Prospero registration # CD42013003603.
In 1998 a collaboration between Duke University and the University of North Carolina, Chapel Hill (UNC) was founded to enhance identification of persons with acute HIV-1 infection (AHI). The Duke-UNC AHI Research Consortium Cohort consists of patients ≥18 years old with a positive nucleic acid amplification test (NAAT) and either a negative enzyme immunoassay (EIA) test or a positive EIA with a negative/indeterminate Western blot. Patients were referred to the cohort from acute care settings and state-funded HIV testing sites that use NAAT testing on pooled HIV-1 antibody-negative samples. Between 1998 and 2010, 155 patients with AHI were enrolled: 81 (52%) African-Americans, 63 (41%) white, non-Hispanics, 137 (88%) males, 108 (70%) men who have sex with men (MSM), and 18 (12%) females. The median age was 27 years (IQR 22–38). Most (n=138/155) reported symptoms with a median duration of 17.5 days. The median nadir CD4 count was 408 cells/mm3 (IQR 289–563); the median observed peak HIV-1 level was 726,859 copies/ml (IQR 167,585–3,565,728). The emergency department was the most frequent site of initial presentation (n=55/152; 3 missing data). AHI diagnosis was made at time of first contact in 62/137 (45%; 18 missing data) patients. This prospectively enrolled cohort is the largest group of patients with AHI reported from the Southeastern United States. The demographics reflect the epidemic of this geographic area with a high proportion of African-Americans, including young black MSM. Highlighting the challenges of diagnosing AHI, less than half of the patients were diagnosed at the first healthcare visit. Women made up a small proportion despite increasing numbers in our clinics.
Understanding human immunodeficiency virus type 1 (HIV-1) transmission is central to developing effective prevention strategies, including a vaccine. We compared phenotypic and genetic variation in HIV-1 env genes from subjects in acute/early infection and subjects with chronic infections in the context of subtype C heterosexual transmission. We found that the transmitted viruses all used CCR5 and required high levels of CD4 to infect target cells, suggesting selection for replication in T cells and not macrophages after transmission. In addition, the transmitted viruses were more likely to use a maraviroc-sensitive conformation of CCR5, perhaps identifying a feature of the target T cell. We confirmed an earlier observation that the transmitted viruses were, on average, modestly underglycosylated relative to the viruses from chronically infected subjects. This difference was most pronounced in comparing the viruses in acutely infected men to those in chronically infected women. These features of the transmitted virus point to selective pressures during the transmission event. We did not observe a consistent difference either in heterologous neutralization sensitivity or in sensitivity to soluble CD4 between the two groups, suggesting similar conformations between viruses from acute and chronic infection. However, the presence or absence of glycosylation sites had differential effects on neutralization sensitivity for different antibodies. We suggest that the occasional absence of glycosylation sites encoded in the conserved regions of env, further reduced in transmitted viruses, could expose specific surface structures on the protein as antibody targets.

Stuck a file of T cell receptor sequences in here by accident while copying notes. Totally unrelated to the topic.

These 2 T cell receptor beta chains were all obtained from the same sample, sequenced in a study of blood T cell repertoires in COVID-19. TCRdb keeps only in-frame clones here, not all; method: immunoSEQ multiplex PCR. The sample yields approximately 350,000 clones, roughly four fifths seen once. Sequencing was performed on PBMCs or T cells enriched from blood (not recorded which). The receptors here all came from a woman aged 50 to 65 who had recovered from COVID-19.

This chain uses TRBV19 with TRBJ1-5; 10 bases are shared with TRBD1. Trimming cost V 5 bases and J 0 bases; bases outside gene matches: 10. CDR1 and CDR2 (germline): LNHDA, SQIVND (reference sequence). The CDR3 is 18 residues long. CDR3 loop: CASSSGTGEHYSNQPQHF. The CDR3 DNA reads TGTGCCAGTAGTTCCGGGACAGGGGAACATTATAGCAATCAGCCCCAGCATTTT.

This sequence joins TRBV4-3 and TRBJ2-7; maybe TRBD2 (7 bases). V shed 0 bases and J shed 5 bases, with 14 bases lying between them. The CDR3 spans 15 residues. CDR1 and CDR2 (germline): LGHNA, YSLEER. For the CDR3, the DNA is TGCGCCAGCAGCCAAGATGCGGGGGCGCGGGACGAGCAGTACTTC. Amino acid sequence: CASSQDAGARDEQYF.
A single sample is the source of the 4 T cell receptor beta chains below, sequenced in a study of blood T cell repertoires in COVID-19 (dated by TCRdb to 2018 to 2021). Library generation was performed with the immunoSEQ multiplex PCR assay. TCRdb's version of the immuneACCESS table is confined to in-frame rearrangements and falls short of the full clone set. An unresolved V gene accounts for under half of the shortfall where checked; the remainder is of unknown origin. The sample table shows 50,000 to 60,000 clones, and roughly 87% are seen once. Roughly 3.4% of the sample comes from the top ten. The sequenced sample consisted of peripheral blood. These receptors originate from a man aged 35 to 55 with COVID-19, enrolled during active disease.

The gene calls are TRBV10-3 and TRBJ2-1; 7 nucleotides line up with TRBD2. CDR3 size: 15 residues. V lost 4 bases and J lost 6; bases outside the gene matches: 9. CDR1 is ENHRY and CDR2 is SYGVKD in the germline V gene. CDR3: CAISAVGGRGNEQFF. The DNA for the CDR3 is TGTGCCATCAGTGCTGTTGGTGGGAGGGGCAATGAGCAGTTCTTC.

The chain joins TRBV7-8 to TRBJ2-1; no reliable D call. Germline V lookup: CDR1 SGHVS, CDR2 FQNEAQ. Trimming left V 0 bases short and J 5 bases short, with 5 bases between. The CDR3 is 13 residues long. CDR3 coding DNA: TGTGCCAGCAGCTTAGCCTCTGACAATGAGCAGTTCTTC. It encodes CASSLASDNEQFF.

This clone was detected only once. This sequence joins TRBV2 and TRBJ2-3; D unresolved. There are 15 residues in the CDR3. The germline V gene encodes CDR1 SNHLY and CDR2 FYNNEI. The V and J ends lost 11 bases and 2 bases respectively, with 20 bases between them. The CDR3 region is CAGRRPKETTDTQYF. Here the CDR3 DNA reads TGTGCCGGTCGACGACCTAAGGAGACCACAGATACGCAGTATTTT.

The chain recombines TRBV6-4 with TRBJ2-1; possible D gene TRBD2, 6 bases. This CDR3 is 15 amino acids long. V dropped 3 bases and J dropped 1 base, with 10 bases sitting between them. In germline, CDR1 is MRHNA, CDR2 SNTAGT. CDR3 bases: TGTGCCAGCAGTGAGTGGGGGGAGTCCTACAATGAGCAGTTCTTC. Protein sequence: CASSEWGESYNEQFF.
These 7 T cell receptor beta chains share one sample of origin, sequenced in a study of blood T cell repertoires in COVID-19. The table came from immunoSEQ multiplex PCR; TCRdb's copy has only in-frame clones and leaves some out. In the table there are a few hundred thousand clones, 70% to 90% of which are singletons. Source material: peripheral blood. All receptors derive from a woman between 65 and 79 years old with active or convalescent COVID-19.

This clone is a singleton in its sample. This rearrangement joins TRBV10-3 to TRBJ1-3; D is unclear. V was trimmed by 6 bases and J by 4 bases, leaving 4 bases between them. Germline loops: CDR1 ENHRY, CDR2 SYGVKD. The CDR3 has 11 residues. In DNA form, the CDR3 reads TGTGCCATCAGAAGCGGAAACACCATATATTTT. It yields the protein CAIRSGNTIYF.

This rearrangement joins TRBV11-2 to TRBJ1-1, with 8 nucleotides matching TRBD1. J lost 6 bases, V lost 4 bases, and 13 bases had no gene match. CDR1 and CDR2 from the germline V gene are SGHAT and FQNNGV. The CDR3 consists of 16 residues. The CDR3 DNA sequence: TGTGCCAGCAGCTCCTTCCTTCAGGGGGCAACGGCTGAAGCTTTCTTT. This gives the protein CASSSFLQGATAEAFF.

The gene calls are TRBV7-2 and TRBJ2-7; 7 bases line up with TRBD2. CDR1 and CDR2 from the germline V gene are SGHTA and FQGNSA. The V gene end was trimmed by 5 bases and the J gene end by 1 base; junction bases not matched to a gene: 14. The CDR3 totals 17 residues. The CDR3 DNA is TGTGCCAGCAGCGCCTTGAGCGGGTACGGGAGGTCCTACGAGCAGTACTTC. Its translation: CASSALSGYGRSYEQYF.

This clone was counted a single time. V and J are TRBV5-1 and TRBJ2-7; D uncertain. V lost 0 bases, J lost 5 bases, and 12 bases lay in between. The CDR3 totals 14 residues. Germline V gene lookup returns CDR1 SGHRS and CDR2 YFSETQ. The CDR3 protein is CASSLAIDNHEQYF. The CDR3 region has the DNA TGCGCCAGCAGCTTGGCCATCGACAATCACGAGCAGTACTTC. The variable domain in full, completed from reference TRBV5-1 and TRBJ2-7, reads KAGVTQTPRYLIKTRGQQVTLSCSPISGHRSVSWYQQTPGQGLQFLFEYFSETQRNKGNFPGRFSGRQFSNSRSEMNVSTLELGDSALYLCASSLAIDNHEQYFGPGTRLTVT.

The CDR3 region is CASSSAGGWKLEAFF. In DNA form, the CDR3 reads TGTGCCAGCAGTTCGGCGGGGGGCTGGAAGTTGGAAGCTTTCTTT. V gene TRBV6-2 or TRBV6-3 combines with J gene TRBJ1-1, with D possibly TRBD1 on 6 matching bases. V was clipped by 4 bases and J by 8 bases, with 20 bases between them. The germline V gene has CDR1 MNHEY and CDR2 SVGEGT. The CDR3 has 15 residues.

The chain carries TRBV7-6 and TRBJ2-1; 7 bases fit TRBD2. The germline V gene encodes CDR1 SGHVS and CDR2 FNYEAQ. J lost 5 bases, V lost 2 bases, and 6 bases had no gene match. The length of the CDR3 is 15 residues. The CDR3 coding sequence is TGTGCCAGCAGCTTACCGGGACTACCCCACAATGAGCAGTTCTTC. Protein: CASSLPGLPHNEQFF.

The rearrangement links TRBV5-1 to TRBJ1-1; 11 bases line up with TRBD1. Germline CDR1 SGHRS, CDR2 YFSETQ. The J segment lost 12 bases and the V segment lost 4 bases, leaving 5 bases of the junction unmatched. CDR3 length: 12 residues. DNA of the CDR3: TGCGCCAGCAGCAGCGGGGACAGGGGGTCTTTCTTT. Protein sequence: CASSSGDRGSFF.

The contribution of immune activation to accelerated HIV-disease progression in older individuals has not been delineated.
Prospective multicenter cohort of older (≥45 years) and younger (18–30 years) HIV-infected adults initiating 192 weeks of antiretroviral therapy (ART). Longitudinal models of CD4 cell restoration examined associations with age-group, thymic volume, immune activation, and viral load.
Forty-five older and 45 younger adults (median age 50 and 26 years, respectively) were studied. Older patients had fewer naive CD4 cells (P <0.001) and higher HLA-DR/CD38 expression on CD4 (P = 0.05) and CD8 cells (P = 0.07) than younger patients at any time on ART. The rate of naive and total CD4 cell increase was similar between age groups, but older patients had a faster mean rate of B-cell increase (by +0.7 cells/week; P = 0.01), to higher counts than healthy controls after 192 weeks (P = 0.003). Naive CD4 increases from baseline were associated with immune activation reductions (as declines from baseline of %CD8 cells expressing HLA-DR/CD38; P <0.0001), but these increases were attenuated in older patients, or in those with small thymuses. A 15% reduction in activation was associated with naive gains of 29.9 and 6.2 cells/μl in younger, versus older patients, or with gains of 25.7, 23.4, and 2.1 cells/μl in patients with the largest, intermediate, and smallest thymuses, respectively (P <0.01 for interactions between activation reduction and age-group or thymic volume).